When I inquired about the whereabouts of the art sold in 2018, the dutiful response was: “Attached is a list of the 2018 deaccessioned works you are referring to, along with all the information we have regarding each of their sales. Unfortunately, this only includes information such as the sale date and lot number to help you in your searches. The Museum is not provided with information on the buyers. I wish you the best of luck in your research.”
The Baltimore Museum of Art’s board of trustees is grossly derelict in its stewardship duties. We have no idea what will happen to the art once it is selling so irresponsibly. This is not why museums used to exist. What other things are being considered for sale and how can people submit purchase proposals? Will we see prices listed on exhibition labels along with the customary information? How long will the new art to being bought remain at the museum before it too is sold?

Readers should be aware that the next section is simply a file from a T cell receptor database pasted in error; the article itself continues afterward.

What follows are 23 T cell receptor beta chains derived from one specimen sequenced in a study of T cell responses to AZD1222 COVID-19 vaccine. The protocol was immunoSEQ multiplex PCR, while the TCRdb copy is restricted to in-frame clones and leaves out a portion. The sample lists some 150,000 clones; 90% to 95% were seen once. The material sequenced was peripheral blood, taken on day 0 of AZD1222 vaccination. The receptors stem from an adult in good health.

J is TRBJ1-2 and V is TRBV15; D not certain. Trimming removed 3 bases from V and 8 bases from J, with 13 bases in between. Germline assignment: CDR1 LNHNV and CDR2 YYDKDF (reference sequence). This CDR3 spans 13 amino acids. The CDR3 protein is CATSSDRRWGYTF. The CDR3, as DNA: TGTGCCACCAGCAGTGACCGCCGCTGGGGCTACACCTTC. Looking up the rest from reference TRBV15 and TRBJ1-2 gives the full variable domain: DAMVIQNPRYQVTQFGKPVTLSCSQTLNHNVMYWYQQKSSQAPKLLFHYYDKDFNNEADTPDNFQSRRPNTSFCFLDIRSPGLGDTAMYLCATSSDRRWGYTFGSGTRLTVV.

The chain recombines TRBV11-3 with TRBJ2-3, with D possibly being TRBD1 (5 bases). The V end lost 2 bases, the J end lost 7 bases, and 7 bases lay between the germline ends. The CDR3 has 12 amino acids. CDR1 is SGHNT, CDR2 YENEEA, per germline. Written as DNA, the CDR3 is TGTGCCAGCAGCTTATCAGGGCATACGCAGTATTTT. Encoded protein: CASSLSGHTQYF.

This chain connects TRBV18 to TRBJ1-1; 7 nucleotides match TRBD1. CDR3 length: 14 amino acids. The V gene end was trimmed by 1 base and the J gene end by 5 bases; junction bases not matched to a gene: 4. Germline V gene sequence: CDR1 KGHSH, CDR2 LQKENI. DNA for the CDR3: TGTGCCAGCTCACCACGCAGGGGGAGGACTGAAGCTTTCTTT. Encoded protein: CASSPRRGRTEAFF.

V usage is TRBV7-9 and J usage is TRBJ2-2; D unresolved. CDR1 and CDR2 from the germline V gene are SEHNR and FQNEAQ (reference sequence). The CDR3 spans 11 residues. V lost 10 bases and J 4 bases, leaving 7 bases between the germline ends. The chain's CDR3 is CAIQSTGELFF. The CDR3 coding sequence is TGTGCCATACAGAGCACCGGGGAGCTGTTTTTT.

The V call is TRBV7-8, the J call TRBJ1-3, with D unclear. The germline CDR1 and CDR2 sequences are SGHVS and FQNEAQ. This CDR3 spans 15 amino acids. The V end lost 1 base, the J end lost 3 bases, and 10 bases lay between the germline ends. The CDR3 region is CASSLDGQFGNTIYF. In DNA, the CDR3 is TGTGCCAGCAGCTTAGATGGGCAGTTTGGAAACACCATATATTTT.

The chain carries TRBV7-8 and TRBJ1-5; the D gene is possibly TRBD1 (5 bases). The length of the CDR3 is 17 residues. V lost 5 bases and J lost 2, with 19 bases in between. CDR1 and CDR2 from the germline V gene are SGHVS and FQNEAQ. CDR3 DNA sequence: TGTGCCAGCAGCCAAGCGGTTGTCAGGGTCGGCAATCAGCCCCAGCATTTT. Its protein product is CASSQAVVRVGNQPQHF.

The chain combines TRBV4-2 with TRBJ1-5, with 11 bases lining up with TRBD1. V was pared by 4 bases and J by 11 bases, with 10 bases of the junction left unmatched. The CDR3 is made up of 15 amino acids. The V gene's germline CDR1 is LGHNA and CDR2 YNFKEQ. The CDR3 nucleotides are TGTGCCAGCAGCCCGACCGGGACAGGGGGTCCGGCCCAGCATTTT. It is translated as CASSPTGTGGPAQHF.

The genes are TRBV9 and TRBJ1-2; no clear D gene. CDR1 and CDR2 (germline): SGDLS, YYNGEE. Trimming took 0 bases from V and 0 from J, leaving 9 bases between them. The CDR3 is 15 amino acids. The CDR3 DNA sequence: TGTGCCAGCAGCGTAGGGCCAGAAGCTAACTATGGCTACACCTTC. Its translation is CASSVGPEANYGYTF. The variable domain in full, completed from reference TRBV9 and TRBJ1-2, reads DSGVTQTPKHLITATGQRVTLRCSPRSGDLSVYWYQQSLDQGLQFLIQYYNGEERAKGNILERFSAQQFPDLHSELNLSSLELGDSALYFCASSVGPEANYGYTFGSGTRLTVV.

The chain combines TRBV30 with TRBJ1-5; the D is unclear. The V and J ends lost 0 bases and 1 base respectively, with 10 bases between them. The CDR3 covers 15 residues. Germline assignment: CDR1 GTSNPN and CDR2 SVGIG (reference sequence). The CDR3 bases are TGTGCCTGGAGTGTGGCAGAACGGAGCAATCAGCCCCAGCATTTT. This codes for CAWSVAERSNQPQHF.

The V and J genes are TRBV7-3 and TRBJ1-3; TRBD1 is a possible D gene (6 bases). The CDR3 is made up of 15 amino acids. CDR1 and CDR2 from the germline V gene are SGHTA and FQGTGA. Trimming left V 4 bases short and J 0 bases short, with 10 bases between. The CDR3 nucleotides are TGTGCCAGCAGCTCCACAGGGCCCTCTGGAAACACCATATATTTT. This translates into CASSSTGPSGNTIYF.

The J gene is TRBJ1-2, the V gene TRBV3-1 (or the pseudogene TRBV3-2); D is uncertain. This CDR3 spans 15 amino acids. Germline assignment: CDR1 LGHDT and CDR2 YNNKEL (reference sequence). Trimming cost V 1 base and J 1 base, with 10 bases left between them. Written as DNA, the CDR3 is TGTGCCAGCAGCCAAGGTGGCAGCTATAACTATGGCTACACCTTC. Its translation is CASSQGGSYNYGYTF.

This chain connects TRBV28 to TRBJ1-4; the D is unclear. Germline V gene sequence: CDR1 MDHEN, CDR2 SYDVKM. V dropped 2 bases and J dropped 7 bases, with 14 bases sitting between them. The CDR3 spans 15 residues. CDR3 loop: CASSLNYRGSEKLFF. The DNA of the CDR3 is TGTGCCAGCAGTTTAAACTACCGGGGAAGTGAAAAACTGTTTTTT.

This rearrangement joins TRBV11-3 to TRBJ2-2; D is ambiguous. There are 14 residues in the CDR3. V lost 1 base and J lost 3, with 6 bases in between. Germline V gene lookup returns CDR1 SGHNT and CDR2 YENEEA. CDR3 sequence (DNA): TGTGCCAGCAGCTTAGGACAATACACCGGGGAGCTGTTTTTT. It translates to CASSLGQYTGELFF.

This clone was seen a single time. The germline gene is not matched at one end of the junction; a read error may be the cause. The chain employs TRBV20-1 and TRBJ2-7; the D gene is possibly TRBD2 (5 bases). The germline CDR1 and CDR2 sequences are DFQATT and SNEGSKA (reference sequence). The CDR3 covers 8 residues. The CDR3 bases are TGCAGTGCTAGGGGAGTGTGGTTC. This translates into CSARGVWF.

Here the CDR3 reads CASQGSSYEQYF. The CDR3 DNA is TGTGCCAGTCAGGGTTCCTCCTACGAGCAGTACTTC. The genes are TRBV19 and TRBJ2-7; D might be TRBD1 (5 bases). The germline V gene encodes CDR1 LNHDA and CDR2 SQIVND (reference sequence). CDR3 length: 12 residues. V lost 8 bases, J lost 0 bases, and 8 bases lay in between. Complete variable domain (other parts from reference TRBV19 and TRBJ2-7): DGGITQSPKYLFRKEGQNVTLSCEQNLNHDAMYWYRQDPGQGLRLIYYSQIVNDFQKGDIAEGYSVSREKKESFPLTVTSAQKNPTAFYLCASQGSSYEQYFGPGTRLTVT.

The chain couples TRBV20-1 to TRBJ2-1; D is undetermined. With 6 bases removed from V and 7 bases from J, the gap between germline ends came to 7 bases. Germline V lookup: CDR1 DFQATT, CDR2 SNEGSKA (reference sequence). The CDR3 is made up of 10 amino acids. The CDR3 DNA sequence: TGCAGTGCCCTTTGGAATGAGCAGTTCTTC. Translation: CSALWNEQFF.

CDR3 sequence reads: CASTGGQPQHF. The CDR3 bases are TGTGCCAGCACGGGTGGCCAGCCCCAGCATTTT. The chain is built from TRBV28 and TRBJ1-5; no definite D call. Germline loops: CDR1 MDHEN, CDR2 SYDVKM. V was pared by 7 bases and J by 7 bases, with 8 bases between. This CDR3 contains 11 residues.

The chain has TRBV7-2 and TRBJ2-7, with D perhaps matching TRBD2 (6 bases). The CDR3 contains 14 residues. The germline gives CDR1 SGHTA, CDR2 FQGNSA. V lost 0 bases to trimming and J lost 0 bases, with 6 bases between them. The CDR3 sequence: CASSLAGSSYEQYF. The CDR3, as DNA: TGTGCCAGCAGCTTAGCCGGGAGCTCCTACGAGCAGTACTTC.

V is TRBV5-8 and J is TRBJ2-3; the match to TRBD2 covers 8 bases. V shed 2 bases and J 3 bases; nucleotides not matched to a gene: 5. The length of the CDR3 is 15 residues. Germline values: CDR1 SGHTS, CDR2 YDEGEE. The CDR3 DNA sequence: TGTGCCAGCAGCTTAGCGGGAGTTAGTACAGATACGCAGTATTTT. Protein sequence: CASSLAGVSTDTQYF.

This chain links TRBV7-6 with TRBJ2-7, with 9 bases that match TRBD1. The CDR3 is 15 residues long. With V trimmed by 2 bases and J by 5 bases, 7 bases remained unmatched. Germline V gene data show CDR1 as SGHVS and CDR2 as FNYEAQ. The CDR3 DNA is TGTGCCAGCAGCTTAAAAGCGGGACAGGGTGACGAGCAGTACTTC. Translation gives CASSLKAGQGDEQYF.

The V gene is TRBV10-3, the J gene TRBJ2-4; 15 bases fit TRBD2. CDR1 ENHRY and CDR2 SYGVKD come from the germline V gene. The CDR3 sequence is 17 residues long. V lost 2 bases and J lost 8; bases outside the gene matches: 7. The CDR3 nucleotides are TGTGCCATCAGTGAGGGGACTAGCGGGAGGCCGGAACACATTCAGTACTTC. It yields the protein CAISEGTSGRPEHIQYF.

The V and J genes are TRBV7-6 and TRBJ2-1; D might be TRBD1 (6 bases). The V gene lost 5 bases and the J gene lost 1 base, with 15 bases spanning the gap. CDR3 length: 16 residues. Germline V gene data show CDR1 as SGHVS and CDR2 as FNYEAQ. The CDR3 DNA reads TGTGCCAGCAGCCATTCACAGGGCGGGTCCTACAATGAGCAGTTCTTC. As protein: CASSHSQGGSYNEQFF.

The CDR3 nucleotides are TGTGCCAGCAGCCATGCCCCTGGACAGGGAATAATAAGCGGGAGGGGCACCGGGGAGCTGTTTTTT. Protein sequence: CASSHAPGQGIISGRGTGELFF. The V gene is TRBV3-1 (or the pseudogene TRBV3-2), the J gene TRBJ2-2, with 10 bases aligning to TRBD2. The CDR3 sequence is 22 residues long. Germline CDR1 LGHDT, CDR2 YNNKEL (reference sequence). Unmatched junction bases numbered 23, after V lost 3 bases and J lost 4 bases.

As a recently retired museum director with nearly 50 years in the field, I have written on the practice of museums removing collections often. It can be done with the well-being of both the items being jettisoned and the public service mission museums should embody.